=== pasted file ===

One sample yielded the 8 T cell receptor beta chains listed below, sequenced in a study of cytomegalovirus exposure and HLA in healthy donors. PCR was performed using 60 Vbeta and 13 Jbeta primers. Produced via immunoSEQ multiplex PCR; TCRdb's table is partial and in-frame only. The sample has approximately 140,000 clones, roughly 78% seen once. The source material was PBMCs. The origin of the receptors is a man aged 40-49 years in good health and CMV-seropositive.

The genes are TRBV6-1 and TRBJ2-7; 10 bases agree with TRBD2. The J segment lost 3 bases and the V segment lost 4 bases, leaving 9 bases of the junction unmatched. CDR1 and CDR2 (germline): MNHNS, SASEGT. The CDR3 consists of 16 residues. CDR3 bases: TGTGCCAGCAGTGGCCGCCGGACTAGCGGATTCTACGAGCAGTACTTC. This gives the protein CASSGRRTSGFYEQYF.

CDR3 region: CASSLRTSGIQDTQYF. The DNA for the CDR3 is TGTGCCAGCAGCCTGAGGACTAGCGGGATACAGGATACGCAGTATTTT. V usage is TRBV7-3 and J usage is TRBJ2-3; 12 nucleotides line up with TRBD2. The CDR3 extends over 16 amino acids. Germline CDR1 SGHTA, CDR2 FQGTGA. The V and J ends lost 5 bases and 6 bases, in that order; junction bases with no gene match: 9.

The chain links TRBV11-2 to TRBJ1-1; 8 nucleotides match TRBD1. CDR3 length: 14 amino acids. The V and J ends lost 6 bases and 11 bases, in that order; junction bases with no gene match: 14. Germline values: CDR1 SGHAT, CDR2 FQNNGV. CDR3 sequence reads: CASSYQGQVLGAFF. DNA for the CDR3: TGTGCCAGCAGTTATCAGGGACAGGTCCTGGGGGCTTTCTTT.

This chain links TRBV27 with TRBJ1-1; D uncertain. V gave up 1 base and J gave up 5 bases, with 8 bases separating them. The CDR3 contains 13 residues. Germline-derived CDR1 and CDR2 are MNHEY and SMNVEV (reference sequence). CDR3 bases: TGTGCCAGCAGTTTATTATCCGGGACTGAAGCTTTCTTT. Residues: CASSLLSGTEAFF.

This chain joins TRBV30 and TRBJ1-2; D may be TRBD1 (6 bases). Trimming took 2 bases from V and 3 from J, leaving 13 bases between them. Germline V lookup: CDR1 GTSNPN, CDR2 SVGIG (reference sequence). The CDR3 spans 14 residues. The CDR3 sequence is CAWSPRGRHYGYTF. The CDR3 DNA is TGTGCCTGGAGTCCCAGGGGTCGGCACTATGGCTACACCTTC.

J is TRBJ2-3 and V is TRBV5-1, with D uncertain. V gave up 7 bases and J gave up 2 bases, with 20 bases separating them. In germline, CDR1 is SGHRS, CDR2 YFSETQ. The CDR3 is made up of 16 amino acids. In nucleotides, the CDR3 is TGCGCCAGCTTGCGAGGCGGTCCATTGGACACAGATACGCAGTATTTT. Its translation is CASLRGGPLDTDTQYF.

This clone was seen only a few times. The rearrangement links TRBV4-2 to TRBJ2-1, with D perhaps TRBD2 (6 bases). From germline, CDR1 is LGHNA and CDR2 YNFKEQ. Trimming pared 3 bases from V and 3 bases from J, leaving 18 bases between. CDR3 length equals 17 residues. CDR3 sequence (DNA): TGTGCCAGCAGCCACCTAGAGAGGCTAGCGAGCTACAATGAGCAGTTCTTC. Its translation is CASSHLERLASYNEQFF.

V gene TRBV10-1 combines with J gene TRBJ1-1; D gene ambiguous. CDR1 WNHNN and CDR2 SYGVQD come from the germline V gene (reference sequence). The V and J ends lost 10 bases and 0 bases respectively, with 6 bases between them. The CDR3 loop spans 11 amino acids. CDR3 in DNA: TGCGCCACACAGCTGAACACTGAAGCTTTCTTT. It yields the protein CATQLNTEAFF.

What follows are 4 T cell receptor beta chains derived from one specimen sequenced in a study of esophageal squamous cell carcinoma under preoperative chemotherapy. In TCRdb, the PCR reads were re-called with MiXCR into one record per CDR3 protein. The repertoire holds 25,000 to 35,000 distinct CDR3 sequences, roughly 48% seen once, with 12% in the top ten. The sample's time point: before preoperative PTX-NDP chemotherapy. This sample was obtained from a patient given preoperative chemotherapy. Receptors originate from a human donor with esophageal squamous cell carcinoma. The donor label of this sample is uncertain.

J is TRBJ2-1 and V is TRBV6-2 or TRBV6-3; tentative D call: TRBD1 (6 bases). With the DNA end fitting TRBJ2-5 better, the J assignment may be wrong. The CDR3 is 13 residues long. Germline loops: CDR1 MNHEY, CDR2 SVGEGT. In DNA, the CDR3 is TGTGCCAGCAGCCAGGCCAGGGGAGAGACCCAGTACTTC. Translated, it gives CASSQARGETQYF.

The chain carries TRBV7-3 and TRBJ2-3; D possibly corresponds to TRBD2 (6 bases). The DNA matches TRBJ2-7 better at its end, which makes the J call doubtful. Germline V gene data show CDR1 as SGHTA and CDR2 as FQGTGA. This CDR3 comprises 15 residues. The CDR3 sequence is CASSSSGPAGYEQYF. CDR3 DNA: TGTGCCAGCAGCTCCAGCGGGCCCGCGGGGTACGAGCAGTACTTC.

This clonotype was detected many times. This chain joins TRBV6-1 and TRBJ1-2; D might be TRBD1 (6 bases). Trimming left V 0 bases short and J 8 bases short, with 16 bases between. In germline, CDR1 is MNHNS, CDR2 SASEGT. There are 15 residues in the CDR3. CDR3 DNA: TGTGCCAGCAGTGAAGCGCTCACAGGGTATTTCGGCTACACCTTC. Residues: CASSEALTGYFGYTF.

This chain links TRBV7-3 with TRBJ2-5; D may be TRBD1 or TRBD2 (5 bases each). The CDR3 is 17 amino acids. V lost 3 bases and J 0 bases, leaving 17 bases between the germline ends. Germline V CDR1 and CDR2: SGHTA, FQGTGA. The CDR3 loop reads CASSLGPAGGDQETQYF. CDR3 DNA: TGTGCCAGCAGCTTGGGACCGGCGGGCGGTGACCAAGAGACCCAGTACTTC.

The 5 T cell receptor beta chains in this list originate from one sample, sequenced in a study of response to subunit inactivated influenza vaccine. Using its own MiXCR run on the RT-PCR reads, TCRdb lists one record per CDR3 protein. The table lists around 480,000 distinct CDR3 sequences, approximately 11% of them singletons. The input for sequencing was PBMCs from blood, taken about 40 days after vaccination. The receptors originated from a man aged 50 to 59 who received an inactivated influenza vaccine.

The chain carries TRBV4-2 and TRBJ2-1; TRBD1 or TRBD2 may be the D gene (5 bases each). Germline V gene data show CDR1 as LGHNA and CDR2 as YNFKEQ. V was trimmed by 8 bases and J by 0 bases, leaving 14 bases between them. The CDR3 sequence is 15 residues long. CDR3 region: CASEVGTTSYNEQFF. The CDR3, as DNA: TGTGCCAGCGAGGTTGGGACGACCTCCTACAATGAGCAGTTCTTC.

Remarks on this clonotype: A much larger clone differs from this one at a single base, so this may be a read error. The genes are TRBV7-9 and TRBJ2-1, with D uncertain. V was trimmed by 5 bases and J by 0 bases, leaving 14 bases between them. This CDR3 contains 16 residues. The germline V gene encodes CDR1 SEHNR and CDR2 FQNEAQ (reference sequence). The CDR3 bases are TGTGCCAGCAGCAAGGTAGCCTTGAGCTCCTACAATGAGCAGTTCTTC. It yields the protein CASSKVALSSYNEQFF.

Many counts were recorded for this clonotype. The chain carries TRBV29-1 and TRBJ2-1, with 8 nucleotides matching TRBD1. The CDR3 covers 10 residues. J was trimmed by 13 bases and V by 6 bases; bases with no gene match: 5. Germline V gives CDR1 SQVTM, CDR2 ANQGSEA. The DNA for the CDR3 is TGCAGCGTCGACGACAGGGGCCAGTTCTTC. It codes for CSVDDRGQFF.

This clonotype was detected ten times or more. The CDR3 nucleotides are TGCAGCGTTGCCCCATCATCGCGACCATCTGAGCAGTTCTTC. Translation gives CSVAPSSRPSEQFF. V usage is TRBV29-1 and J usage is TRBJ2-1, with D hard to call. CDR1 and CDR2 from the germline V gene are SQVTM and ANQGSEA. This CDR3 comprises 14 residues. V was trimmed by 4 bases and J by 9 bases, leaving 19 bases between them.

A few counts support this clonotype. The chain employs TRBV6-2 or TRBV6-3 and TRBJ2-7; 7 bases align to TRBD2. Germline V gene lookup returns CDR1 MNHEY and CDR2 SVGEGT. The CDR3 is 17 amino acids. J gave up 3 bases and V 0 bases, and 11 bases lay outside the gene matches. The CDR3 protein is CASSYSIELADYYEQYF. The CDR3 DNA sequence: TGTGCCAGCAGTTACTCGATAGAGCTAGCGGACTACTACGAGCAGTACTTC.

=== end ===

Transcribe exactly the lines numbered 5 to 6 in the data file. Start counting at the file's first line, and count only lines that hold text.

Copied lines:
This chain links TRBV27 with TRBJ1-1; D uncertain. V gave up 1 base and J gave up 5 bases, with 8 bases separating them. The CDR3 contains 13 residues. Germline-derived CDR1 and CDR2 are MNHEY and SMNVEV (reference sequence). CDR3 bases: TGTGCCAGCAGTTTATTATCCGGGACTGAAGCTTTCTTT. Residues: CASSLLSGTEAFF.

This chain joins TRBV30 and TRBJ1-2; D may be TRBD1 (6 bases). Trimming took 2 bases from V and 3 from J, leaving 13 bases between them. Germline V lookup: CDR1 GTSNPN, CDR2 SVGIG (reference sequence). The CDR3 spans 14 residues. The CDR3 sequence is CAWSPRGRHYGYTF. The CDR3 DNA is TGTGCCTGGAGTCCCAGGGGTCGGCACTATGGCTACACCTTC.